"Time for Operation Nose Peg: hundreds of readers have requested Polly Toynbee's ingenious nose pegs to allow them to vote Labour today while holding their nose. If you are one of them, don't forget to take a picture of yourself at your polling station wearing the nose peg and G2 will publish them after the election. Email nosepegs@guardian.co.uk or send your pic to G2, The Guardian, 119 Farringdon Road, London EC1R 3ER."

Well, let's first recall what happened following The Groaniad's ill-fated Ohio campaign:

The Presidential Results for Clark County, Ohio, 100% of precincts reporting:

Bush (Incumbent): 34,941 (51%)
Democratic, Kerry: 33,535 (49%)
Non-Partisan: Badnarik 185 (0%)
Non-Partisan: Peroutka 146 (0%)
Swing to Bush: 9%.

So that really worked, then, lads. Perhaps, at this election, we should launch a counter 'Operation Nose Peg'. We could all be seen reading The Guardian sporting an enormous Cyrano de Bergerac-sized honker clip. After all, the stench of the self-righteous dismissal of Mr. Blair, of the Iraq war, of the most effective Labour government for many years, of Christianity, of Israel, of America, of Bush (far cleverer than they know), of older folk like me, and of anybody who dares to challenge gilded metro-elite smugness - with everything wrapped up, of course, in re-cycled environmentalist (as distinct from environmental) garbage - is rank. No wonder print sales are plunging. It'll be matching the New Statesman next! Dog whistles all round.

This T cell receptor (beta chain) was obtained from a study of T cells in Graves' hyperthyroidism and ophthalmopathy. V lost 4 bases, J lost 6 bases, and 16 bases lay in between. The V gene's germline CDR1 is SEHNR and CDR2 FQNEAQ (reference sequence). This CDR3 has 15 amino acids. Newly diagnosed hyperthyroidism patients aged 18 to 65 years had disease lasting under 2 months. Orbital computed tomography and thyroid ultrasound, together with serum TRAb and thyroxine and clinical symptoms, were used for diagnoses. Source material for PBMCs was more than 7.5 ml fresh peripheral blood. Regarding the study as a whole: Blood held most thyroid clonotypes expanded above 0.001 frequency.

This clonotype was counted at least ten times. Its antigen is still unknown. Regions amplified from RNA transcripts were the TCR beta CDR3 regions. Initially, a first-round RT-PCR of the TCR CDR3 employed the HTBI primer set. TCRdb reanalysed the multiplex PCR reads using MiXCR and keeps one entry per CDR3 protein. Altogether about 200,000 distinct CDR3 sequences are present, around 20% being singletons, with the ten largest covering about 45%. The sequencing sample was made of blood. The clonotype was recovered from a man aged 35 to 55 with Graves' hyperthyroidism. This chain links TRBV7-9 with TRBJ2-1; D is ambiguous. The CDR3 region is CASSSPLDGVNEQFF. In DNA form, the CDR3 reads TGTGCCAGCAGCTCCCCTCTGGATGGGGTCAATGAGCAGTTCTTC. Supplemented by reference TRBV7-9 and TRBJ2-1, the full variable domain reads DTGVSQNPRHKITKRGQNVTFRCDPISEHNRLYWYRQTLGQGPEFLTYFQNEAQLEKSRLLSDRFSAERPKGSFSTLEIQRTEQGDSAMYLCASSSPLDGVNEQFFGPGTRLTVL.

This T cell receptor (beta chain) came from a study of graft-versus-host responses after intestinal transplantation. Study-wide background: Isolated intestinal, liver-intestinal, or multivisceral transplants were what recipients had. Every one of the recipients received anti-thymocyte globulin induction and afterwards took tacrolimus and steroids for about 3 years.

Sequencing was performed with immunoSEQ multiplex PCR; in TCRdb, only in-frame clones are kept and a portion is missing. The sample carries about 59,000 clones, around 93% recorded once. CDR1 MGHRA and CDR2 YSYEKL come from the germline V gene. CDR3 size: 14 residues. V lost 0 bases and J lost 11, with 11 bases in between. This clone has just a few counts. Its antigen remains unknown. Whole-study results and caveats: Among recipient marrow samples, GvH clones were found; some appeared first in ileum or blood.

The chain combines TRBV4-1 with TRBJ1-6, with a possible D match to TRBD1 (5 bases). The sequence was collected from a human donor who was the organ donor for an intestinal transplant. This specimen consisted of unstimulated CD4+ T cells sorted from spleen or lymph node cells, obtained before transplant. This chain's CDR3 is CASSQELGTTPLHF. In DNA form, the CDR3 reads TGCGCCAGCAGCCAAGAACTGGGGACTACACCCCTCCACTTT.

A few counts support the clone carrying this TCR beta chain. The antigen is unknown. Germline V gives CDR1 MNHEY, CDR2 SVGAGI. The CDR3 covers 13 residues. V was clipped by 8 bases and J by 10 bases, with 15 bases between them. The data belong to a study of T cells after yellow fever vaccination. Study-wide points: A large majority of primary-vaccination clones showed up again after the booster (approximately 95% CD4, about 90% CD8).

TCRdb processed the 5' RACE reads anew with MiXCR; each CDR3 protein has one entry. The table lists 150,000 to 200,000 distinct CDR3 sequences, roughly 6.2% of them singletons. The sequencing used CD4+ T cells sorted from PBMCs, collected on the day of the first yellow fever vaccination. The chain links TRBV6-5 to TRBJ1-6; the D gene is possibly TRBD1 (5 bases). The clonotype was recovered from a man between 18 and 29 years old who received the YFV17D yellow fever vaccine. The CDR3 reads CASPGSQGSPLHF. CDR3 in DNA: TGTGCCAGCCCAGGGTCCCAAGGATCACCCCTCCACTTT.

Animal reading The Guardian with peg on its nose.Indeed, should we go so far as to submit photographs of ourselves holding The Gloomiad at arms length and putting Polly's nose pegs to genuine good use?

No. Much better - we should just go out and vote with pride, for Labour and for a prime minister who has bravely taken tough decisions in a naughty world. I disagree with Mr. Blair on a number of issues, but he is not a liar and he has led with conviction and with honour - just compare him to the rest of our European leaders! What a shady bunch! We do not know how lucky we are.

Thus, today: VOTE FOR LABOUR and for MR. BLAIR - and pegs on while you sniff the wailing Brownites who lard the greasy columns of the Groaniad's 'Opinion' Section. How they will go for Mr. Blair when he wins! I trust he hangs on in there for another three years at least.